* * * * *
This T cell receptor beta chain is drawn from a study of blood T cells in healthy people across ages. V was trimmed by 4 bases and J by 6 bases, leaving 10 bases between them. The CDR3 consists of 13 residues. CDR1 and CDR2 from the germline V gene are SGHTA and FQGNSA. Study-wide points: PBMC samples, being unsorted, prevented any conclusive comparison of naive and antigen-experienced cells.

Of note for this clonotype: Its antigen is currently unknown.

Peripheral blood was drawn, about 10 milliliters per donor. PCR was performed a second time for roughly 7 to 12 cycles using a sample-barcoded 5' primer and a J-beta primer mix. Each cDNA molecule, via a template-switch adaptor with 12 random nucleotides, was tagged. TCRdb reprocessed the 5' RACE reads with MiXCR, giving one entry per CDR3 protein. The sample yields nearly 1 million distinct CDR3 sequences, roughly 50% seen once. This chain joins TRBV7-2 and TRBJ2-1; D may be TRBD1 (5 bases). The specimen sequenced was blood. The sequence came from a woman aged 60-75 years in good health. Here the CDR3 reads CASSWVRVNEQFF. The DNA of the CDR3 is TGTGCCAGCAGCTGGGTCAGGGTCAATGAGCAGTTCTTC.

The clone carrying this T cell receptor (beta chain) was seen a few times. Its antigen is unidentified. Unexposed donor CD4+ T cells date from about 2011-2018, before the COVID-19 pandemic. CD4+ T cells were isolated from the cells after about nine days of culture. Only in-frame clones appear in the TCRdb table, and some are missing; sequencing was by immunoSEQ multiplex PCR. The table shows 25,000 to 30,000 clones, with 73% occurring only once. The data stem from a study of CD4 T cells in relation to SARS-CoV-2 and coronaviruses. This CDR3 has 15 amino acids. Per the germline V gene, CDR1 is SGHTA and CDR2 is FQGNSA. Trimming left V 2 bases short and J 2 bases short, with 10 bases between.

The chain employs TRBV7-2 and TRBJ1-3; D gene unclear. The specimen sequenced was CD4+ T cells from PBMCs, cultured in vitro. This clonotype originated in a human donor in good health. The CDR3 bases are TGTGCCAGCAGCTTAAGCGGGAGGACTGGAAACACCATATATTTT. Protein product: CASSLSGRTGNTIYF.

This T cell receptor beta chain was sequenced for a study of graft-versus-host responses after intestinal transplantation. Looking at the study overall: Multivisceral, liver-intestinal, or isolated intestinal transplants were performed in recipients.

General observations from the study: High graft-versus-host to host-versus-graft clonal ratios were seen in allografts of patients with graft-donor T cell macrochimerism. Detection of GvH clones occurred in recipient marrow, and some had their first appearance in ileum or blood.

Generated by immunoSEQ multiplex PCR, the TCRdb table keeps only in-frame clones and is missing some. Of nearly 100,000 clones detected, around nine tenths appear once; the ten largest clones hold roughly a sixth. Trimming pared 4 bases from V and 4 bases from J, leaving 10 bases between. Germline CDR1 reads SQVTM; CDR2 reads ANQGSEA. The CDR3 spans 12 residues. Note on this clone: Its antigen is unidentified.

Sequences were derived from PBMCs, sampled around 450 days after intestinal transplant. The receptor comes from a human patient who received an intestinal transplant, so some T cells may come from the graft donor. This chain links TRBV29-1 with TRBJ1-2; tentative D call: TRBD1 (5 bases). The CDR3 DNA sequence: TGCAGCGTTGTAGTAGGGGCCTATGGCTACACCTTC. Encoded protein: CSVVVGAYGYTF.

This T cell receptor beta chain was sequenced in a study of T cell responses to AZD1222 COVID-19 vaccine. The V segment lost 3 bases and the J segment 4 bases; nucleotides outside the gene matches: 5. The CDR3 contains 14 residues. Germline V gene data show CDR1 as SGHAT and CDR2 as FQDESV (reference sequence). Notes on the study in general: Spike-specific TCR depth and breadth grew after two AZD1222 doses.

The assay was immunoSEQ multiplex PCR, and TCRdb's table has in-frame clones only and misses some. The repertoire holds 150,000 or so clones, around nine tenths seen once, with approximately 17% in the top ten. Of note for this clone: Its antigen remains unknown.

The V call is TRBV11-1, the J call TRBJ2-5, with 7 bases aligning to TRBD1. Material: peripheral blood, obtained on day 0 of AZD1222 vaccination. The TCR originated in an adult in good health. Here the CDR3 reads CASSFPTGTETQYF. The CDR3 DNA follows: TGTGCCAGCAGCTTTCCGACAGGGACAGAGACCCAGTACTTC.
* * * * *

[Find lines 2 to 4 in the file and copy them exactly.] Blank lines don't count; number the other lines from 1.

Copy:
Of note for this clonotype: Its antigen is currently unknown.

Peripheral blood was drawn, about 10 milliliters per donor. PCR was performed a second time for roughly 7 to 12 cycles using a sample-barcoded 5' primer and a J-beta primer mix. Each cDNA molecule, via a template-switch adaptor with 12 random nucleotides, was tagged. TCRdb reprocessed the 5' RACE reads with MiXCR, giving one entry per CDR3 protein. The sample yields nearly 1 million distinct CDR3 sequences, roughly 50% seen once. This chain joins TRBV7-2 and TRBJ2-1; D may be TRBD1 (5 bases). The specimen sequenced was blood. The sequence came from a woman aged 60-75 years in good health. Here the CDR3 reads CASSWVRVNEQFF. The DNA of the CDR3 is TGTGCCAGCAGCTGGGTCAGGGTCAATGAGCAGTTCTTC.

The clone carrying this T cell receptor (beta chain) was seen a few times. Its antigen is unidentified. Unexposed donor CD4+ T cells date from about 2011-2018, before the COVID-19 pandemic. CD4+ T cells were isolated from the cells after about nine days of culture. Only in-frame clones appear in the TCRdb table, and some are missing; sequencing was by immunoSEQ multiplex PCR. The table shows 25,000 to 30,000 clones, with 73% occurring only once. The data stem from a study of CD4 T cells in relation to SARS-CoV-2 and coronaviruses. This CDR3 has 15 amino acids. Per the germline V gene, CDR1 is SGHTA and CDR2 is FQGNSA. Trimming left V 2 bases short and J 2 bases short, with 10 bases between.